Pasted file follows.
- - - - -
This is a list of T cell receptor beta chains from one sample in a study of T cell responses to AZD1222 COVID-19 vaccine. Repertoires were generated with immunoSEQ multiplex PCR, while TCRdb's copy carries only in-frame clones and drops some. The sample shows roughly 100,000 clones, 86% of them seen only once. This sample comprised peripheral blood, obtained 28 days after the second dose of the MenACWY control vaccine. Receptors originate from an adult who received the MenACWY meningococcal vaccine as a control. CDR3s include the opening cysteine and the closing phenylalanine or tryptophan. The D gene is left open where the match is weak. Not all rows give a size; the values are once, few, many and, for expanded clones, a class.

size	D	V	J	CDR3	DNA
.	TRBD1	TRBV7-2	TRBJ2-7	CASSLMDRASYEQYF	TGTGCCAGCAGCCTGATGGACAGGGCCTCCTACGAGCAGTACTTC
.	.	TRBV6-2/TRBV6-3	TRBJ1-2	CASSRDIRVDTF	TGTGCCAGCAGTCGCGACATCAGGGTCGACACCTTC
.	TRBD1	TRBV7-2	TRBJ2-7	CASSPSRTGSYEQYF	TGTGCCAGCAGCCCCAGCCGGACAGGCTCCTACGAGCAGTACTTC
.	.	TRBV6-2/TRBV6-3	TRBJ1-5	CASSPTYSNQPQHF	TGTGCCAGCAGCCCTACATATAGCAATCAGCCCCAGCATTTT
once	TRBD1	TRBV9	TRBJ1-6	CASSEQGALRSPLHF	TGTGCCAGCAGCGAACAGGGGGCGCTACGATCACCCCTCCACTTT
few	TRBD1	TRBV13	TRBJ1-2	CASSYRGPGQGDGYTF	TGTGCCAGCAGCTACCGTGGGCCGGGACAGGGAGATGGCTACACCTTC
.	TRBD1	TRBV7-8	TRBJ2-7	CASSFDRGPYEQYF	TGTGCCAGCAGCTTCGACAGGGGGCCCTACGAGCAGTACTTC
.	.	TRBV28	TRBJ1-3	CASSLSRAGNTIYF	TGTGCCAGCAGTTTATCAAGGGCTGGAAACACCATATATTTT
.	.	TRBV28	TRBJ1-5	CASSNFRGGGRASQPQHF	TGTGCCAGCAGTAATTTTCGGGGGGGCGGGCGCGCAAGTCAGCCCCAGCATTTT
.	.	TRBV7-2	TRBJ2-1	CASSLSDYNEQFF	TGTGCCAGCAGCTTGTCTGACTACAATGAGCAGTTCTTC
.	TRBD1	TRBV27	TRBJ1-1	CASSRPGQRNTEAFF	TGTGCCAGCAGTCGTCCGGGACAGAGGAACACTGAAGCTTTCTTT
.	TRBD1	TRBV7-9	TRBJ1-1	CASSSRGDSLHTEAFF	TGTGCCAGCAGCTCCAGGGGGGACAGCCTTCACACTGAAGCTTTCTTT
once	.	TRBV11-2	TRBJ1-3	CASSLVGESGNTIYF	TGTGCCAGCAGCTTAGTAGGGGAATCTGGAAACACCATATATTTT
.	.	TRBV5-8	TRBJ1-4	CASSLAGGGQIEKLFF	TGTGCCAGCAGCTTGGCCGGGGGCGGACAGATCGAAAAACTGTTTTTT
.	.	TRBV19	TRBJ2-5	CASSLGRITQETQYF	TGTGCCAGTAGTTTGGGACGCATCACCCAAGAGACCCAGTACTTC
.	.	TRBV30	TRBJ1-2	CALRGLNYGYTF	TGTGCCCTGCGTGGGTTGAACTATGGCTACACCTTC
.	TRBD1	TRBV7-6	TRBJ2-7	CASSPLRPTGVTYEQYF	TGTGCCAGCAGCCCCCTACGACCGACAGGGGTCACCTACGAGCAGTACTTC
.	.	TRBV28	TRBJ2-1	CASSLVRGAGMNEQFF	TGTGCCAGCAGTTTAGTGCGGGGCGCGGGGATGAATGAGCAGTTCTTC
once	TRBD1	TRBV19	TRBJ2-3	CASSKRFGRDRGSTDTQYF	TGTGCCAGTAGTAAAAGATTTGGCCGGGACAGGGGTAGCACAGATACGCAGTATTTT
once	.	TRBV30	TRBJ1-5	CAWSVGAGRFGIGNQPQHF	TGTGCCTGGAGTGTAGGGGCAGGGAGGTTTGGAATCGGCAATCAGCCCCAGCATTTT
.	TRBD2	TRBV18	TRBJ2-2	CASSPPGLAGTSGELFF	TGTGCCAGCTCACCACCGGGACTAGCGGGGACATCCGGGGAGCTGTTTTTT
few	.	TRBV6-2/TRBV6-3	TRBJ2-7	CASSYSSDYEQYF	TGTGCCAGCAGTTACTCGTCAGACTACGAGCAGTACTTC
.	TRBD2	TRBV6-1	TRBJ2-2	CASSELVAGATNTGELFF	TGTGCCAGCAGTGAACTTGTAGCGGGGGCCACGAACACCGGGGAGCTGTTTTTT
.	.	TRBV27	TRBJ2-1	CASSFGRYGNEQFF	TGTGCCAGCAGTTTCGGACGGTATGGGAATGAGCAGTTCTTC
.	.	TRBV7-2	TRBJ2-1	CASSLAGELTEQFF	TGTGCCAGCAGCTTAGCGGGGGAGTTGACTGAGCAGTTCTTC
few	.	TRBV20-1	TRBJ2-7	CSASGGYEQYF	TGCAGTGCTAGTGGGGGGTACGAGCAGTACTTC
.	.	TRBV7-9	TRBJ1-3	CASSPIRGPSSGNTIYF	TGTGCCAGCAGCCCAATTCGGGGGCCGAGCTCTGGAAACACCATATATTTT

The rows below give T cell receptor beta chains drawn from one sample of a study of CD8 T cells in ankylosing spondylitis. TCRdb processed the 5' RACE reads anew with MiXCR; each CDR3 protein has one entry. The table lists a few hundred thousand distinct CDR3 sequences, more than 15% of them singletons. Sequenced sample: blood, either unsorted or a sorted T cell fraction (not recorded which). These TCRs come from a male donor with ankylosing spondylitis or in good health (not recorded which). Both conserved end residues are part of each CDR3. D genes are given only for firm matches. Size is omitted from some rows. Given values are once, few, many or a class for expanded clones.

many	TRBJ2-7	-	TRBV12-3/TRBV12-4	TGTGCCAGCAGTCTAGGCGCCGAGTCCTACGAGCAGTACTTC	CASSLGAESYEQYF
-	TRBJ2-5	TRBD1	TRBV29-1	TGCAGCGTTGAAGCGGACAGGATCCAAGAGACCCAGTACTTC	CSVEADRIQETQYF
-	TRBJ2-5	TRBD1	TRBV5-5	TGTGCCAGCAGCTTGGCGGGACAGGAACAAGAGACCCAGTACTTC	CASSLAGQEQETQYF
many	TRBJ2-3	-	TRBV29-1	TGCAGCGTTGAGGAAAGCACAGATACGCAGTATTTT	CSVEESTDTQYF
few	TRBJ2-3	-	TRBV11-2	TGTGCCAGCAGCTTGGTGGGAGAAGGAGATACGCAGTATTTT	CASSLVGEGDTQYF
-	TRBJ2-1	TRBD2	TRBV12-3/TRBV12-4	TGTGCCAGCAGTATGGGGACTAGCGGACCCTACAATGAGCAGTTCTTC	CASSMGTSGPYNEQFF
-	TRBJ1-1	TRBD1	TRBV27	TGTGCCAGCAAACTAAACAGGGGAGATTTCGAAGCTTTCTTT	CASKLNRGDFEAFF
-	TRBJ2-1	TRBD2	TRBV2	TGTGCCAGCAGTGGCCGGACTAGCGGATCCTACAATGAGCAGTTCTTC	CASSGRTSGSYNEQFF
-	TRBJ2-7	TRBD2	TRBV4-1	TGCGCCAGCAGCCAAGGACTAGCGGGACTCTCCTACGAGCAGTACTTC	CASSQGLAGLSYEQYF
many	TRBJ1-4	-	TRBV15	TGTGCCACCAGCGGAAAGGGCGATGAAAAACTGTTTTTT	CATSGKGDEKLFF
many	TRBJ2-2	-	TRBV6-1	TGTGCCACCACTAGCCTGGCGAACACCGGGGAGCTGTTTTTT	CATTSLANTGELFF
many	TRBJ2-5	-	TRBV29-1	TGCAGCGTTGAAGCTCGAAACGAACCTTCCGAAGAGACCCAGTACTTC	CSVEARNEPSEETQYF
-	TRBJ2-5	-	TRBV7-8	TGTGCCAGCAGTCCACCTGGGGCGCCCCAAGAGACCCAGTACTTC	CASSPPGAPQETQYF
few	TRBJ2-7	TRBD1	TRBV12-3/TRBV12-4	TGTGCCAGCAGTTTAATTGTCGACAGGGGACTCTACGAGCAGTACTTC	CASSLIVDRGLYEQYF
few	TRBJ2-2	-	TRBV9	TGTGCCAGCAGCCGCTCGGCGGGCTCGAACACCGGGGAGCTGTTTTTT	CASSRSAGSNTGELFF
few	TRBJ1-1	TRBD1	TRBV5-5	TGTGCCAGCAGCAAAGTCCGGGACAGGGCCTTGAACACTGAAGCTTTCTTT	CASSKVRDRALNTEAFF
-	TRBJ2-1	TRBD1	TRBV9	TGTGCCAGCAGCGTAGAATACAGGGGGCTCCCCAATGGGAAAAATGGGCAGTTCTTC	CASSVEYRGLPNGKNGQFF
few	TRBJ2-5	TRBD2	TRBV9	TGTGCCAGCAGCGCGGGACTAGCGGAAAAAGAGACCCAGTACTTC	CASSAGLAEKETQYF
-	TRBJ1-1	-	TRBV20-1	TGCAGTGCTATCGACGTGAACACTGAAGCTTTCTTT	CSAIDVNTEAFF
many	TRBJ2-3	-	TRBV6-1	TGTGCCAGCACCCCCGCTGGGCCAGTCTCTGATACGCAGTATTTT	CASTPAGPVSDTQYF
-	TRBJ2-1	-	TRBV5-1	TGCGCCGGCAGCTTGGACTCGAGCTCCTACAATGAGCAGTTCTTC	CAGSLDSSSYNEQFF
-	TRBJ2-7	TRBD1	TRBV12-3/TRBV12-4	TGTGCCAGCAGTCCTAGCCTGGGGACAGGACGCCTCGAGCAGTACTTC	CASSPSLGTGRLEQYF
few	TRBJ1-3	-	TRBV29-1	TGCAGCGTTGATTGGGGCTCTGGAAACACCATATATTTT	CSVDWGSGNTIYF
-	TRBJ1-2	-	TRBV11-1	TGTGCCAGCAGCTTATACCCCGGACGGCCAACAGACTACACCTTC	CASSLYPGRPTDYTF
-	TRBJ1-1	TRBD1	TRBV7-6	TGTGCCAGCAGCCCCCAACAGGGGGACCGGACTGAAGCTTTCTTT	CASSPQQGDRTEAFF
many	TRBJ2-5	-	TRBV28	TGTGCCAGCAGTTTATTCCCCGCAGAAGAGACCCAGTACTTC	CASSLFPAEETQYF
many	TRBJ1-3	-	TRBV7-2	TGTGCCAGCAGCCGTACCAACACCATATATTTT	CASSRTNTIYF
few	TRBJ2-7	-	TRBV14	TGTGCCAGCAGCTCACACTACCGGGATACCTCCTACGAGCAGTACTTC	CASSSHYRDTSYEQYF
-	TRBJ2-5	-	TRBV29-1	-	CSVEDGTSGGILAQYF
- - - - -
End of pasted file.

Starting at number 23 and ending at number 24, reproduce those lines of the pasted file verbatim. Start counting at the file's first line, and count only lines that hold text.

.	TRBD2	TRBV18	TRBJ2-2	CASSPPGLAGTSGELFF	TGTGCCAGCTCACCACCGGGACTAGCGGGGACATCCGGGGAGCTGTTTTTT
few	.	TRBV6-2/TRBV6-3	TRBJ2-7	CASSYSSDYEQYF	TGTGCCAGCAGTTACTCGTCAGACTACGAGCAGTACTTC